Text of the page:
{bits & pieces}

The weekly “little of this, little of that” feature from Like Mother, Like Daughter!

 

Massachusetts/New England readers: don’t forget that you could hear Auntie Leila speak in Lexington next week!

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This week’s links!

 

  • First, a few notes on Common Core: This weekend, The Artist and I are planning to watch Building the Machine, the new documentary out about Common Core (it’s only 40 min). A great resource about Common Core is Catholic Is Our Core from the Cardinal Newman society — this site is heavy on background information and commentary. If you have any investment, as an educator or simply as an interested party (or simply as an American), in education in the US, this issue is pertinent for you. But I think it’s important to keep in mind that moms (and future moms) are key players in this, in so far as your voice matters if your kid is in a school that would be affected or is already affected (and that is most schools in the country!). 

 

  • Did you do anything clever for April Fools Day? Here’s an interesting article about the history of the day (and its Catholic roots!).

 

 

  • Need some inspiration about how to spend your time for creative pursuits? Here’s a fun post and infographic detailing how certain creative giants budgeted their 24 hours: Creative Routines. Perhaps unattainable for some of us (e.g., any of us who are responsible for caring for others), but a helpful exercise in thinking about the use of time.

 

 

  • Awesome tool for seeking out the deals and out-of-print editions (remember how Auntie Leila mentioned the Trolley Car Children): Book Sale Finder!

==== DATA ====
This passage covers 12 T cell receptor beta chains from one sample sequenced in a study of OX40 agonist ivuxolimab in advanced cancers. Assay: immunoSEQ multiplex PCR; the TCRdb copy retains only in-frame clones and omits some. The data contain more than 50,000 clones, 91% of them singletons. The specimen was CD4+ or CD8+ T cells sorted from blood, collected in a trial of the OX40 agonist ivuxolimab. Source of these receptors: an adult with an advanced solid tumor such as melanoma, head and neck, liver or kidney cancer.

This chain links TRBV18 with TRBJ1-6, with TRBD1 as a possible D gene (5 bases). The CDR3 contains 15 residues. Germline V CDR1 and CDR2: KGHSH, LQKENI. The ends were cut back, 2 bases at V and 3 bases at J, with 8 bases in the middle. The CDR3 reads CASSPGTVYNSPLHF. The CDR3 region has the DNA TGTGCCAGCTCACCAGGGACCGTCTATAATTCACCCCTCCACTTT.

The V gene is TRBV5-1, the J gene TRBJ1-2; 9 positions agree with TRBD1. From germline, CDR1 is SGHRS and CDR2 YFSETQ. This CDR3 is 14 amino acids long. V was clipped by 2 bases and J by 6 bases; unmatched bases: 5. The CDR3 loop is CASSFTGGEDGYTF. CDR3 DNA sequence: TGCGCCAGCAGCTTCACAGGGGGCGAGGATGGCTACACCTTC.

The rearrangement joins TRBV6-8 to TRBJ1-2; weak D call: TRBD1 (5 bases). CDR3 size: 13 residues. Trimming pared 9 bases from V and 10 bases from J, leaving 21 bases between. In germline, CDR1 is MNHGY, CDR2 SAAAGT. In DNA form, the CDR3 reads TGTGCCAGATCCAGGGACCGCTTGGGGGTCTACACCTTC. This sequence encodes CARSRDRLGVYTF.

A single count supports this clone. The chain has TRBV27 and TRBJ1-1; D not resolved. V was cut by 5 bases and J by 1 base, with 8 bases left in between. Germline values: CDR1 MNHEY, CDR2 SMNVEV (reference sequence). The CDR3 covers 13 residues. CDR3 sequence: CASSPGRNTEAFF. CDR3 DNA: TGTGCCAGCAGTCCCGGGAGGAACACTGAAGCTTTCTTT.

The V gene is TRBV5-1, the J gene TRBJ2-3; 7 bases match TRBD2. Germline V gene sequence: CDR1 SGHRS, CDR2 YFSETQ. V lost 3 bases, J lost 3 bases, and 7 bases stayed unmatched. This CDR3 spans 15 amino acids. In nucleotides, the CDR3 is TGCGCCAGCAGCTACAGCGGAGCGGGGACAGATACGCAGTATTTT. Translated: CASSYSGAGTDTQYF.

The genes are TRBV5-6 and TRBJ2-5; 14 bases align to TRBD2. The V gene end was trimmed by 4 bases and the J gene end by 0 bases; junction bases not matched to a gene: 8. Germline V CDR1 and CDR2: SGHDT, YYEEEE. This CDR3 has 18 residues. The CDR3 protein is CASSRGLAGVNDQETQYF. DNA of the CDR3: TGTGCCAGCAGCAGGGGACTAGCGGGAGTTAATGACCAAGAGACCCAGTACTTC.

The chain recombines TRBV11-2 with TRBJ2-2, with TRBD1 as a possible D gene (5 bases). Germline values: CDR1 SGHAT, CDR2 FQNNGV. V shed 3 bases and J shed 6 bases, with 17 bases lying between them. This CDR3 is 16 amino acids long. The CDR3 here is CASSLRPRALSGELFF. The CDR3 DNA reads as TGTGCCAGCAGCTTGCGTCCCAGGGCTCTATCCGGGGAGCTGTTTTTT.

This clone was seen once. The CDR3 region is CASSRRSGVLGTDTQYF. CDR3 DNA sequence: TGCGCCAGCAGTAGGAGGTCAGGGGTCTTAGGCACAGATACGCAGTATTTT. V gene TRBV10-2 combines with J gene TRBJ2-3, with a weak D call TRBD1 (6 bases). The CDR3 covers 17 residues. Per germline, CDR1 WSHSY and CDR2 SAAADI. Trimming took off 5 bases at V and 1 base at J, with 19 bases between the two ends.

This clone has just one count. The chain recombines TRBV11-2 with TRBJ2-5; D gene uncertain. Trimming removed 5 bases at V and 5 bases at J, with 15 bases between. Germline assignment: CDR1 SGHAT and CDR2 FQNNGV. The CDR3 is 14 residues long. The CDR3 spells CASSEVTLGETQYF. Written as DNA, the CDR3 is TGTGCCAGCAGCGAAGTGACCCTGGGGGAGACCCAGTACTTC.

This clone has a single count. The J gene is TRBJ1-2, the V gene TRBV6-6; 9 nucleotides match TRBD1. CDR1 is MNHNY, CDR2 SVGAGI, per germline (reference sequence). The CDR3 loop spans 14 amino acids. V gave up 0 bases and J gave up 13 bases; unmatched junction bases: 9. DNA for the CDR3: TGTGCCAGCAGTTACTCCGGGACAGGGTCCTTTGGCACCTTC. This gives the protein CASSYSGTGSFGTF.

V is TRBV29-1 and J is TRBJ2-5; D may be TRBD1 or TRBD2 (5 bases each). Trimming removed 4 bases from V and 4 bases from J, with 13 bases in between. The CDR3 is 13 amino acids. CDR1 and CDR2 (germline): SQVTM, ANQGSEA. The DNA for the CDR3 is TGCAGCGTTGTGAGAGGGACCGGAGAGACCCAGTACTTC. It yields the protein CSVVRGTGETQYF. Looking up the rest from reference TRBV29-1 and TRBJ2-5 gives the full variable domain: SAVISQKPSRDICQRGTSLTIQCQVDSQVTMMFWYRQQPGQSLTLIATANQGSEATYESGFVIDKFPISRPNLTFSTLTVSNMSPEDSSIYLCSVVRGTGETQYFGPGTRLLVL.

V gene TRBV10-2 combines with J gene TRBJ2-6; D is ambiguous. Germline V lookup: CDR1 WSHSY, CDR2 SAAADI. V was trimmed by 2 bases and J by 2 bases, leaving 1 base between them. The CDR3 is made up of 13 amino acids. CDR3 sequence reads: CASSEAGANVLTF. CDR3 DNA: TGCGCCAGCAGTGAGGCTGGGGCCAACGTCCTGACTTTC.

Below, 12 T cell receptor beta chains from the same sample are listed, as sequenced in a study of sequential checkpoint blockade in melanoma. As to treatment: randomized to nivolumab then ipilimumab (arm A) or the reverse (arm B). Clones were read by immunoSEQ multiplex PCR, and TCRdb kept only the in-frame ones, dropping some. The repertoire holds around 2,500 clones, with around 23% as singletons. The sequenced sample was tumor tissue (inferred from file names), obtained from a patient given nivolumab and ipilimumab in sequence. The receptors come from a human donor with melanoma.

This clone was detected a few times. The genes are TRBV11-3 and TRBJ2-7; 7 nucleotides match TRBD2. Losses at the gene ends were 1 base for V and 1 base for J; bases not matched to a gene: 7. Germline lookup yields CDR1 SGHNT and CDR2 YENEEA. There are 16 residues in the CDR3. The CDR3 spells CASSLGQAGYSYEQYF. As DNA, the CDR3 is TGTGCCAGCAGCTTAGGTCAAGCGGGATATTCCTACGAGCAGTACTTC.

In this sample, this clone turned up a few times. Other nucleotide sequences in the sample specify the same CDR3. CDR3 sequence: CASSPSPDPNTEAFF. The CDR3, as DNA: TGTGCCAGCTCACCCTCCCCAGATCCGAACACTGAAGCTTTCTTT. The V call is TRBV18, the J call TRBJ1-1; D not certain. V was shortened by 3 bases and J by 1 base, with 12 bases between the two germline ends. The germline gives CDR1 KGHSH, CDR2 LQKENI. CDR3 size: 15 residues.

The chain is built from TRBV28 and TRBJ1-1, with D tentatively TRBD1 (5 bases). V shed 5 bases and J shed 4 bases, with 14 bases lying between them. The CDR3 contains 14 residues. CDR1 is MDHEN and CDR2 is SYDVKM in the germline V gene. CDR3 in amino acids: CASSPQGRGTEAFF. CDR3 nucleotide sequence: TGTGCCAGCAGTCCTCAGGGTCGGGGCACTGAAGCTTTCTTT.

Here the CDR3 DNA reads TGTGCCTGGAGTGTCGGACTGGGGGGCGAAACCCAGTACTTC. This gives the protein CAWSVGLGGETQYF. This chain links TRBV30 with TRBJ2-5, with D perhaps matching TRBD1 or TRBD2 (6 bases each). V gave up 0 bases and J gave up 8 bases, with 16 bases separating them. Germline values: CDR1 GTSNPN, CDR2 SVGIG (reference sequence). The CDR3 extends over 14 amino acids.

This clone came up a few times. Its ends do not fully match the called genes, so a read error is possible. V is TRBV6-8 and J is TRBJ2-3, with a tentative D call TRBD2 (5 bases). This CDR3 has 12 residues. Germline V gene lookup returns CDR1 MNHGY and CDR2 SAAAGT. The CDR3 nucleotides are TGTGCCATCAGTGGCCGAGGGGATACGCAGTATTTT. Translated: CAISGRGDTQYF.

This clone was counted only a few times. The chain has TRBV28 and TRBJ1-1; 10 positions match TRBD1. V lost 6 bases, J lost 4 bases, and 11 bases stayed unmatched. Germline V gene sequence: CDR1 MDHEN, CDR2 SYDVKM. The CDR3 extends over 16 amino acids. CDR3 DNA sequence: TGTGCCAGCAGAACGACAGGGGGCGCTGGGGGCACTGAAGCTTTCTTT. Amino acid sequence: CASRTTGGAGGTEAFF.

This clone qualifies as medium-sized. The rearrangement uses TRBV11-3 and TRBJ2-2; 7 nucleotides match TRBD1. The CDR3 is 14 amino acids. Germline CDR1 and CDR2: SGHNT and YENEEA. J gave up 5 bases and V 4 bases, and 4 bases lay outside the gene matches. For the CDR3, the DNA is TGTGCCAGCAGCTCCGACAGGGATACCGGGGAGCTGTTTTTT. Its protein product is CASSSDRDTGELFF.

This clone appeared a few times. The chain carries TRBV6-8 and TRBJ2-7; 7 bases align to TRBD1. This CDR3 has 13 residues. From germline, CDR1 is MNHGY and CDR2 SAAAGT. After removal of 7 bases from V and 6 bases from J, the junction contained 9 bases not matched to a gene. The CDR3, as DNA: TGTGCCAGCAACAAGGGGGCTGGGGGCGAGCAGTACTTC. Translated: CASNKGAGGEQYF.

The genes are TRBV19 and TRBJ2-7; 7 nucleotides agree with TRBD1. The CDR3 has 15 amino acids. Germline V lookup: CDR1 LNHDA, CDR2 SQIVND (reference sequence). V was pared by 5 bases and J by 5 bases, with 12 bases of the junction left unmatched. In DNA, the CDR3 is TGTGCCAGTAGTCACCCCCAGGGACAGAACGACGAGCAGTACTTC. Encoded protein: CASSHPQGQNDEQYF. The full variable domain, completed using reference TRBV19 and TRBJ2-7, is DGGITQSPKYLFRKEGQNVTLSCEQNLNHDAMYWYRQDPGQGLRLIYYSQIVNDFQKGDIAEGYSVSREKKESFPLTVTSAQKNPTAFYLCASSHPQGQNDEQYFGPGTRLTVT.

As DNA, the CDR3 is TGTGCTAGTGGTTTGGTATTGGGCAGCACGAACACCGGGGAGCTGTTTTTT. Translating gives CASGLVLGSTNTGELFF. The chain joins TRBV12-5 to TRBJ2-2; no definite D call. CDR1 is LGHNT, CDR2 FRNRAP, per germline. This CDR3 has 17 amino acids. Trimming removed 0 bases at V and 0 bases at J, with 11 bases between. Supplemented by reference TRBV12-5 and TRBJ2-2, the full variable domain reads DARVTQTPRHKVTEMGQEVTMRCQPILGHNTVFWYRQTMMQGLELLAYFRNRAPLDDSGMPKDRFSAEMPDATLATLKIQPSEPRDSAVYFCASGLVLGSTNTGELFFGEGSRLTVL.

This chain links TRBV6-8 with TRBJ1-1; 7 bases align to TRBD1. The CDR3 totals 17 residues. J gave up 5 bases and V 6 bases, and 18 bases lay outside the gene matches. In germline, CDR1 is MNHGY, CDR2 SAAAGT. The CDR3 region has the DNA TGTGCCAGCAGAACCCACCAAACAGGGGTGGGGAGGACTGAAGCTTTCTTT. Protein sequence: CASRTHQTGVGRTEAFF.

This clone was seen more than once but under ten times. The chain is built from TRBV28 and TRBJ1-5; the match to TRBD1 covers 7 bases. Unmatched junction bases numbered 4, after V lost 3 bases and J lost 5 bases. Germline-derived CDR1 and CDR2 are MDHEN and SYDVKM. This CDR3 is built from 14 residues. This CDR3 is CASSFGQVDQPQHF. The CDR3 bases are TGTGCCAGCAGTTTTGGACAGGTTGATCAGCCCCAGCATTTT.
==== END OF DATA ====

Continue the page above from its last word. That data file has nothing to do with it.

• Any other baseball fans out there? An article about how two umpires got an historic, game-changing, World Series call right: The Last Great Call(s). Anyone else out there upset that the MLB has decided to include camera technology for instant replay?

 

From the archives:

 

Today is the Memorial of the intense St. Vincent Ferrer, a Dominican with a highly dramatic life, who knew the entire Bible by heart!

 

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Comments

  1. says

    Loved the apple peeler! If Phil figures out what should go in the drill to keep the apple from being drilled from the inside, let us know. I’m ready for apple pie! Could it be just a thick skewer of some sort? I didn’t see any commentary on the YouTube page.

  2. says

    Figures there is no book place in Indiana…one in Lansing MI–may have to try that if I go thru there next summer (prob not). OH well…

    • Kara says

      Sorry, it posted before I was finished. I found it quite quickly, because we live in Europe and that’s how they teach math. It actually makes more sense, once you understand what they’re doing, and children better understand what is happening. It does look very weird and complicated if you don’t know what’s going on.

  3. Betsy M says

    Thanks Deirdre for the links. I can’t wait to show my husband that apple peeling technique. He will be all over it this fall! The BMI link is also very timely for us. We will be purchasing more life insurance shortly and are not looking forward to the inevitable conversation where they tell my hubby he is in the poor health category because of his BMI. He is a very muscular, solid boned, short(er) man. It is at least nice to know that a few other people have difficulty with the formula.

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